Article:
What Do Estheticians Do? A Spotlight on the Day-To-Day Duties of an Esthetician
Have you always been interested in making your skin look its best and want to help others do the same? Or perhaps you love gadgets that use lasers or radio frequency and need to learn how to use them properly?
Then you may want to consider a career as an esthetician.
But what exactly do estheticians do? Where do they work? And what’s the best path to becoming an esthetician?
Keep reading as we answer all these questions and more.
What Does an Esthetician Do?
An esthetician is a professional who specializes in cosmetic treatments of the skin. These treatments may include — but are not limited to — laser hair removal, facials, waxing, makeup application, and more.
Estheticians have a passion for helping their clients, but perhaps even more importantly, they build fundamental relationships with the people they see regularly for years. Skincare can be personal and intimate as it affects one’s self-esteem and confidence in the world.
As an esthetician, you’re there to guide clients through many phases of life and you know lots of their intimate details. You may be helping them get ready for big events like a wedding, milestone birthday, or anniversary. It’s an honor to be able to share in that and help them feel their best and look great due to your work
What Are the Duties of an Esthetician?
The duties of an esthetician can vary greatly depending on what area of skincare interests you the most or what you want to specialize in. Most people find a niche within esthetics and that becomes their main focus. But first, you must enroll in a school and learn how to do everything.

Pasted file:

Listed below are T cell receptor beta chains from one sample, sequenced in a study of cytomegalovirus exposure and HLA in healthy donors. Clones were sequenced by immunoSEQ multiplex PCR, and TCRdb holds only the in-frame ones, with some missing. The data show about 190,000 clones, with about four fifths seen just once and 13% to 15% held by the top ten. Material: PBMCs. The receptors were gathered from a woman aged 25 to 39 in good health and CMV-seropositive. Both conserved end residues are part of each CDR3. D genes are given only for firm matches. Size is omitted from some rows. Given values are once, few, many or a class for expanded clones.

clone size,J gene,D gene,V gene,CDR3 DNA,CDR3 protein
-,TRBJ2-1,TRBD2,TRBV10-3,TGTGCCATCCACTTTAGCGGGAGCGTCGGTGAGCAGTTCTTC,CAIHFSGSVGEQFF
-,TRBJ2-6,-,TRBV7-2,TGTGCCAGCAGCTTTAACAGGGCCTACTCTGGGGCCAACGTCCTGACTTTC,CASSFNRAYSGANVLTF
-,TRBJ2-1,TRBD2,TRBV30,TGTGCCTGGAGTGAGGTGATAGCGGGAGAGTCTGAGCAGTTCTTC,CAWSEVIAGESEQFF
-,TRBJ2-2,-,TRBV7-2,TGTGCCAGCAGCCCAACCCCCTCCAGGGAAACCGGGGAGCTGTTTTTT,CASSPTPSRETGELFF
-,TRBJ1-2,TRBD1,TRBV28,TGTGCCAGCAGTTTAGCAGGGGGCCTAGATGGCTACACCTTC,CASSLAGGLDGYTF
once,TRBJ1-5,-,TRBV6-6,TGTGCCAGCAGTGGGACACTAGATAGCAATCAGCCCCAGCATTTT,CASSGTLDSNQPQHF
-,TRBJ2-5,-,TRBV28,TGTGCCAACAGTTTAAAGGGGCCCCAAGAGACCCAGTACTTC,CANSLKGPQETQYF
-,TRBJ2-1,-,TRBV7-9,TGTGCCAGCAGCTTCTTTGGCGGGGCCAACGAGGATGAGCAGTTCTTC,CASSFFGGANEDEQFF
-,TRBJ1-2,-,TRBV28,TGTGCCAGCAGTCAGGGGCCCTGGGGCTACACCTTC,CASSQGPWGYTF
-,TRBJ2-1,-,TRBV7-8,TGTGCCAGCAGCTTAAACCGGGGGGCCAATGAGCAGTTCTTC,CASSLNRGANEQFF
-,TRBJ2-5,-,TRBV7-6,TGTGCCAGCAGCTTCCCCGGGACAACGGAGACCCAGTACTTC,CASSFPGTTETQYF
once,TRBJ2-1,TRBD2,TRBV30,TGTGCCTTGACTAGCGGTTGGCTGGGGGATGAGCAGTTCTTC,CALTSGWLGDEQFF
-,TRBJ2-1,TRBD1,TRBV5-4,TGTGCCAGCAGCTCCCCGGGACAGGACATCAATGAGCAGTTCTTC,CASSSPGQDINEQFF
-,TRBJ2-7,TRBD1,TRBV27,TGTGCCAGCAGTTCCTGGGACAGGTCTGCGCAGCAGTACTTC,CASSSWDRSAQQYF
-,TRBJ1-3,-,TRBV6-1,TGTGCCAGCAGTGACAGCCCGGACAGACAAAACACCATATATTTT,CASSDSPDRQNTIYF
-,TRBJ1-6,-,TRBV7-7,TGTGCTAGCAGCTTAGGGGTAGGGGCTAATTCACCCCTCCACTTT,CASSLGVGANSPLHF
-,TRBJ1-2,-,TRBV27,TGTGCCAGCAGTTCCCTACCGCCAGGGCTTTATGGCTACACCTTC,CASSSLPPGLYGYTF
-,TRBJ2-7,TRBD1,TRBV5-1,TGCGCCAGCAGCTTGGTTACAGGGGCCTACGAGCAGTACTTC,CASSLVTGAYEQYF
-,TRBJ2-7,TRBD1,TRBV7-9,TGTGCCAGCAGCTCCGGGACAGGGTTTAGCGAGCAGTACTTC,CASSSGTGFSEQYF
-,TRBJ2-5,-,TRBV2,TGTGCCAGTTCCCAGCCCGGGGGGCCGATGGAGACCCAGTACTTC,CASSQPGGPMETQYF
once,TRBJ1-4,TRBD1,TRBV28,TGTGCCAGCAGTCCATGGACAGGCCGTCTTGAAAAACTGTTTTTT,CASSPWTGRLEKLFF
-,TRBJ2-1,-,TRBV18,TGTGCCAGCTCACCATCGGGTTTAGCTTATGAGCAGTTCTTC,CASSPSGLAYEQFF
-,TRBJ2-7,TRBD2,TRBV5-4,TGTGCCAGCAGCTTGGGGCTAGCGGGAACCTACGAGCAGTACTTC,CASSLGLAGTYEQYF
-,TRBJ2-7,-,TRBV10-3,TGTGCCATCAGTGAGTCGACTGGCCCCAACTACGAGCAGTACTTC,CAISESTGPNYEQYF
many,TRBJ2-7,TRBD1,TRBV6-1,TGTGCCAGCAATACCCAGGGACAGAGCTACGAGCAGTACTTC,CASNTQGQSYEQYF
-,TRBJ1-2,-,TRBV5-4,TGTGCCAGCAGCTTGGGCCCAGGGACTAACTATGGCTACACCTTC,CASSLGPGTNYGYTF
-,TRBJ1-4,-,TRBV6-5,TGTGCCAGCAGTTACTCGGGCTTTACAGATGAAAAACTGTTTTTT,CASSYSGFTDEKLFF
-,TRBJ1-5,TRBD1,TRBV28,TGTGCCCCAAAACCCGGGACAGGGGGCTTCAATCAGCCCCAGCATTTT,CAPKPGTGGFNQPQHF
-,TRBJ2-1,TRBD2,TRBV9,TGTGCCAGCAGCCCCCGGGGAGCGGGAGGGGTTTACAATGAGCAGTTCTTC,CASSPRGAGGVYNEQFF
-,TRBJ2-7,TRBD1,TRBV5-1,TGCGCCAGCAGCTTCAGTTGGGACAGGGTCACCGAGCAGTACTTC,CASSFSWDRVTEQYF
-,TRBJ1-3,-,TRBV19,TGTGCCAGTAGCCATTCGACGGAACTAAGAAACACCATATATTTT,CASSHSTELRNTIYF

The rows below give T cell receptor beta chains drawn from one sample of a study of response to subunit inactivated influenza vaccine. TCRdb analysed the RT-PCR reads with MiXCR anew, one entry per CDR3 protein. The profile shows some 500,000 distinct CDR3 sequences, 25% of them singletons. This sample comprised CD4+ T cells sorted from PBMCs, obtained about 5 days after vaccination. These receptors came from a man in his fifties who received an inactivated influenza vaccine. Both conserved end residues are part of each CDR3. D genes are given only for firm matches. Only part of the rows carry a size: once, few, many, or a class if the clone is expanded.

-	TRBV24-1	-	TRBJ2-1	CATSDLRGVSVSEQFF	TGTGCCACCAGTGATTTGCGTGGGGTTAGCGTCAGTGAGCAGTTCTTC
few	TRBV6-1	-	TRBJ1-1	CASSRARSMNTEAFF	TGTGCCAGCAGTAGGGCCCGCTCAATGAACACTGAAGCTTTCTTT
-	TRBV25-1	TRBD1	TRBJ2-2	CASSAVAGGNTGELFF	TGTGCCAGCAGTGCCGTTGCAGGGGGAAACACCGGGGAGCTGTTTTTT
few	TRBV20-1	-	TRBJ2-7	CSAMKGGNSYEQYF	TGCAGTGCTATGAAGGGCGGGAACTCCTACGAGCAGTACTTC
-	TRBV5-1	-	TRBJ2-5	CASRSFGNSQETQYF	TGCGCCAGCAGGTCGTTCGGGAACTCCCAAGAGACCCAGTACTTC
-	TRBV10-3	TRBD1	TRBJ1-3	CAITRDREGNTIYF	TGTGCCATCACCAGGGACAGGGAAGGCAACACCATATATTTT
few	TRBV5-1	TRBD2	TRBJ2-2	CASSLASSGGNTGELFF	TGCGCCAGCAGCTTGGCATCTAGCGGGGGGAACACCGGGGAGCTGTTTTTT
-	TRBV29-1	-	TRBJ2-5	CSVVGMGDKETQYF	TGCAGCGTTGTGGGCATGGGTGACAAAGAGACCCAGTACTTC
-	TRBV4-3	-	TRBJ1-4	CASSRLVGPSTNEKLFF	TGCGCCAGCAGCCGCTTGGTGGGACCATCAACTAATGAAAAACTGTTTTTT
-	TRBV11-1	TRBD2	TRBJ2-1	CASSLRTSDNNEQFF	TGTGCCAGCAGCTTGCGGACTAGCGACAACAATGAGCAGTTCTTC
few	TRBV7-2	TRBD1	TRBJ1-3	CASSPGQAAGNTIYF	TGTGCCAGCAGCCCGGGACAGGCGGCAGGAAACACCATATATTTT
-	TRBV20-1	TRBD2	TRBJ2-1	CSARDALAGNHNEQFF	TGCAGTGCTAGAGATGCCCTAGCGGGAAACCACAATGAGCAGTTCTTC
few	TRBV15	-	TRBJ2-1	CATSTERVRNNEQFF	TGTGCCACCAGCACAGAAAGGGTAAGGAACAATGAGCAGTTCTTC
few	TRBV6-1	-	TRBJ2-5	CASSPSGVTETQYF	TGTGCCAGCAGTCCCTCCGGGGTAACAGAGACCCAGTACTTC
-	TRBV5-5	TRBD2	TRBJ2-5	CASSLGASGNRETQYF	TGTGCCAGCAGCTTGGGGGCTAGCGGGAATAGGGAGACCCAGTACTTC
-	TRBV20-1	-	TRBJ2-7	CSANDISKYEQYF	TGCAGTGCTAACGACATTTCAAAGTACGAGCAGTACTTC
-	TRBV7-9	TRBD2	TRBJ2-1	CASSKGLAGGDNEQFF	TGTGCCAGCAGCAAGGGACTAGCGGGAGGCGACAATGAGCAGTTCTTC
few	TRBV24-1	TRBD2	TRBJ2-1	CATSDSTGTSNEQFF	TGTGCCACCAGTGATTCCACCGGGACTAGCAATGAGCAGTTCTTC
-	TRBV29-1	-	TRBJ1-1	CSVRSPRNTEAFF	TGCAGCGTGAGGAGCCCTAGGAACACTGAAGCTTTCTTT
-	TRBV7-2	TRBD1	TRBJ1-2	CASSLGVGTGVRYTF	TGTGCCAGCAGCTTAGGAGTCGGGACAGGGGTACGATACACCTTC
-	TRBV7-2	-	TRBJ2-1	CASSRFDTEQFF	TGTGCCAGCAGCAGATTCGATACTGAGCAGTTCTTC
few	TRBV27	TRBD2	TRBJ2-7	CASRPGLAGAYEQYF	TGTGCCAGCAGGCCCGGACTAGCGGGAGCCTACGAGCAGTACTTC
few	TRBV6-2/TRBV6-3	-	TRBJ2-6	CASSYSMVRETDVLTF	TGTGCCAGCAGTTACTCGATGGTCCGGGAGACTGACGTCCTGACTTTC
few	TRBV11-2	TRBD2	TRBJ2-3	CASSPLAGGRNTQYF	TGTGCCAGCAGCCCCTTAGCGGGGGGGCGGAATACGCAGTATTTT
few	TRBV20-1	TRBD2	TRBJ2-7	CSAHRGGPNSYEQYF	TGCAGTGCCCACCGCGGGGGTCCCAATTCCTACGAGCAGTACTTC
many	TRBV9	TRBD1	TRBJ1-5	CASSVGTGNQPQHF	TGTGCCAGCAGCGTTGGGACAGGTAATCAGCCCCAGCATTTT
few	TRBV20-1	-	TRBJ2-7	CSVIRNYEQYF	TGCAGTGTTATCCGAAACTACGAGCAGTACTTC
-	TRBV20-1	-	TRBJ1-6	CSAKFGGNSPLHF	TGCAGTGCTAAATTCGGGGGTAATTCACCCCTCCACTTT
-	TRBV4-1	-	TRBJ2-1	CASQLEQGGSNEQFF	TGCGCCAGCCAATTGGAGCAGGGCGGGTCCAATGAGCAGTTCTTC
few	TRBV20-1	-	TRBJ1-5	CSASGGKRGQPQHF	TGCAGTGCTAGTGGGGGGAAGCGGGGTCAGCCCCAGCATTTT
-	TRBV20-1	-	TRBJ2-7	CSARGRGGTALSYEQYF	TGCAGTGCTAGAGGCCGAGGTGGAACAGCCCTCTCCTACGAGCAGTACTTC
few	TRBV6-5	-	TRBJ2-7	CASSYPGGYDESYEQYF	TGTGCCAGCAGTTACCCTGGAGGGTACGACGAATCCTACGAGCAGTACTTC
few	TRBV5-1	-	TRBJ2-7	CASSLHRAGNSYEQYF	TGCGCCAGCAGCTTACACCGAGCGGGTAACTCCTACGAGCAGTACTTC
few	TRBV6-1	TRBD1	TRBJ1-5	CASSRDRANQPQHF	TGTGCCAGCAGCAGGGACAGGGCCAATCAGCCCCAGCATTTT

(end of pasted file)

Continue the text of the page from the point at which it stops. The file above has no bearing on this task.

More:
At Spectrum Advanced Aesthetics, our basic esthetician’s course includes training in the following:
- European, clarifying, and sensitive skin facials
- Skincare consultation and analysis
- Brow and body waxing
- OxyGeneo oxygen facials
- High-frequency and microcurrent skincare
- Ultrasonic skin spatula
- Chemical and enzyme exfoliation
- Lash extensions
- Lash lifting and tinting
- Diamond tip microdermabrasion
- Professional makeup application
- Body wraps
Let’s take a more in-depth look at some of the most common responsibilities of an esthetician.
While the world of facials has become quite specialized in recent years, all estheticians are trained to give basic facials consisting of:
- In-depth consultation and skin analysis
- Deep cleansing
- Facial massage
- A customized mask; and
- Personalized skin care products
Estheticians should tailor facials to suit their client’s skincare needs and personal preferences. Basic facials may also include microdermabrasion or dermaplaning.
Deluxe facials can include techniques using nano chips, skin oxygenation, or chemical peels.
Some people choose to have their acne treated by a dermatologist with a medication such as Accutane. But its long list of side effects — and the dangers of using it if you have other conditions — has many seeking alternative treatments.
Those with mild to moderate acne can see estheticians for exfoliation, extractions, and over-the-counter products to treat their condition. They can also get recommendations for skin care products to help with some of the side effects of acne and its treatment, such as dry skin.
Wraps, Scrubs, and Peels
Estheticians can treat the skin on the entire body by applying:
- Salt or sugar scrubs
- Clay masks
- Seaweed wraps
- And more
Chemical peels using alpha hydroxy acids such as glycolic, salicylic, or lactic acid are also popular treatments because they give great results without any downtime. They can be used on the face or other parts of the body to quickly exfoliate the skin and give it a healthy glow.
Microdermabrasion is an excellent way to exfoliate and resurface the skin by passing over it with a diamond-tipped wand to gently remove skin cells.
Microdermabrasion is a popular treatment because it has benefits including:
- Smaller pores
- Fewer fine lines
- Softer skin
- Improvement of mild hyperpigmentation
Laser services offer a variety of different treatment types and benefits.
Estheticians offer specific laser treatments designed to: